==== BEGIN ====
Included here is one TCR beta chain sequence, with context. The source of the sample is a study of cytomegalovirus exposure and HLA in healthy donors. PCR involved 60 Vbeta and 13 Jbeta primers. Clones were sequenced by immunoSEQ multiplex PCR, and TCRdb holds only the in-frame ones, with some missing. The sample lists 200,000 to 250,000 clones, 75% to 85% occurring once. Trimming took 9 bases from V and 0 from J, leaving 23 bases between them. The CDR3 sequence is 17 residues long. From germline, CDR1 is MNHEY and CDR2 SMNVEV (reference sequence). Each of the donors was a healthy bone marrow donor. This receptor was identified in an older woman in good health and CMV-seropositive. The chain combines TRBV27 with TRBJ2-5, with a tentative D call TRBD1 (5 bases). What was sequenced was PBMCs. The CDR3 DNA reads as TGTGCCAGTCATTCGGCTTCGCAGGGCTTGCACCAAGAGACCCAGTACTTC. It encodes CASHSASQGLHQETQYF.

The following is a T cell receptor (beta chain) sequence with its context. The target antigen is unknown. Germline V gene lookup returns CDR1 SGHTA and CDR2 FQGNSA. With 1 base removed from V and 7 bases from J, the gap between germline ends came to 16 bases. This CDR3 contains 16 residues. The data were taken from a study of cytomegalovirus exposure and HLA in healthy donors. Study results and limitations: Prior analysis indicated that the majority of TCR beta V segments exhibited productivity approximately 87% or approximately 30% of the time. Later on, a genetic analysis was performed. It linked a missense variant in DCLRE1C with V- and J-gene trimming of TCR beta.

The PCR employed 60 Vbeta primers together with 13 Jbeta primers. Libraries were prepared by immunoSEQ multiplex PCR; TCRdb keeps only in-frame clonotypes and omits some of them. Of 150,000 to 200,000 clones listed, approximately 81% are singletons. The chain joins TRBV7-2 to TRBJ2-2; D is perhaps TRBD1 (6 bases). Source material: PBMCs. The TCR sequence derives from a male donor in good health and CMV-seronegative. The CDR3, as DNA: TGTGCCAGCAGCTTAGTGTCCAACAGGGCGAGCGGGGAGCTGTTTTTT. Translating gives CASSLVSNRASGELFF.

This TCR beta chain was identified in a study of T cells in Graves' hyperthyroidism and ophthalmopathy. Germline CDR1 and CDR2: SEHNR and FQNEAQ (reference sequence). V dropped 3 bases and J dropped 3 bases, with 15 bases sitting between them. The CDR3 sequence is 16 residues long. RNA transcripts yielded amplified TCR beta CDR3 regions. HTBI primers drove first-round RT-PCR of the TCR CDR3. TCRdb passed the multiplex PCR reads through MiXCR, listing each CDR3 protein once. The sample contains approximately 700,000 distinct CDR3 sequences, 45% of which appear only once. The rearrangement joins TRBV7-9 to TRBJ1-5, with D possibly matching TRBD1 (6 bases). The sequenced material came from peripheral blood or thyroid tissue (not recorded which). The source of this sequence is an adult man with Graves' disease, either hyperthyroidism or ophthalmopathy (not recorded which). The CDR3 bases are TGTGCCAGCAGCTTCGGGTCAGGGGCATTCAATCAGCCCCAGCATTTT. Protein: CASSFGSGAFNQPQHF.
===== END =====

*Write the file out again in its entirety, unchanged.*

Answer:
Included here is one TCR beta chain sequence, with context. The source of the sample is a study of cytomegalovirus exposure and HLA in healthy donors. PCR involved 60 Vbeta and 13 Jbeta primers. Clones were sequenced by immunoSEQ multiplex PCR, and TCRdb holds only the in-frame ones, with some missing. The sample lists 200,000 to 250,000 clones, 75% to 85% occurring once. Trimming took 9 bases from V and 0 from J, leaving 23 bases between them. The CDR3 sequence is 17 residues long. From germline, CDR1 is MNHEY and CDR2 SMNVEV (reference sequence). Each of the donors was a healthy bone marrow donor. This receptor was identified in an older woman in good health and CMV-seropositive. The chain combines TRBV27 with TRBJ2-5, with a tentative D call TRBD1 (5 bases). What was sequenced was PBMCs. The CDR3 DNA reads as TGTGCCAGTCATTCGGCTTCGCAGGGCTTGCACCAAGAGACCCAGTACTTC. It encodes CASHSASQGLHQETQYF.

The following is a T cell receptor (beta chain) sequence with its context. The target antigen is unknown. Germline V gene lookup returns CDR1 SGHTA and CDR2 FQGNSA. With 1 base removed from V and 7 bases from J, the gap between germline ends came to 16 bases. This CDR3 contains 16 residues. The data were taken from a study of cytomegalovirus exposure and HLA in healthy donors. Study results and limitations: Prior analysis indicated that the majority of TCR beta V segments exhibited productivity approximately 87% or approximately 30% of the time. Later on, a genetic analysis was performed. It linked a missense variant in DCLRE1C with V- and J-gene trimming of TCR beta.

The PCR employed 60 Vbeta primers together with 13 Jbeta primers. Libraries were prepared by immunoSEQ multiplex PCR; TCRdb keeps only in-frame clonotypes and omits some of them. Of 150,000 to 200,000 clones listed, approximately 81% are singletons. The chain joins TRBV7-2 to TRBJ2-2; D is perhaps TRBD1 (6 bases). Source material: PBMCs. The TCR sequence derives from a male donor in good health and CMV-seronegative. The CDR3, as DNA: TGTGCCAGCAGCTTAGTGTCCAACAGGGCGAGCGGGGAGCTGTTTTTT. Translating gives CASSLVSNRASGELFF.

This TCR beta chain was identified in a study of T cells in Graves' hyperthyroidism and ophthalmopathy. Germline CDR1 and CDR2: SEHNR and FQNEAQ (reference sequence). V dropped 3 bases and J dropped 3 bases, with 15 bases sitting between them. The CDR3 sequence is 16 residues long. RNA transcripts yielded amplified TCR beta CDR3 regions. HTBI primers drove first-round RT-PCR of the TCR CDR3. TCRdb passed the multiplex PCR reads through MiXCR, listing each CDR3 protein once. The sample contains approximately 700,000 distinct CDR3 sequences, 45% of which appear only once. The rearrangement joins TRBV7-9 to TRBJ1-5, with D possibly matching TRBD1 (6 bases). The sequenced material came from peripheral blood or thyroid tissue (not recorded which). The source of this sequence is an adult man with Graves' disease, either hyperthyroidism or ophthalmopathy (not recorded which). The CDR3 bases are TGTGCCAGCAGCTTCGGGTCAGGGGCATTCAATCAGCCCCAGCATTTT. Protein: CASSFGSGAFNQPQHF.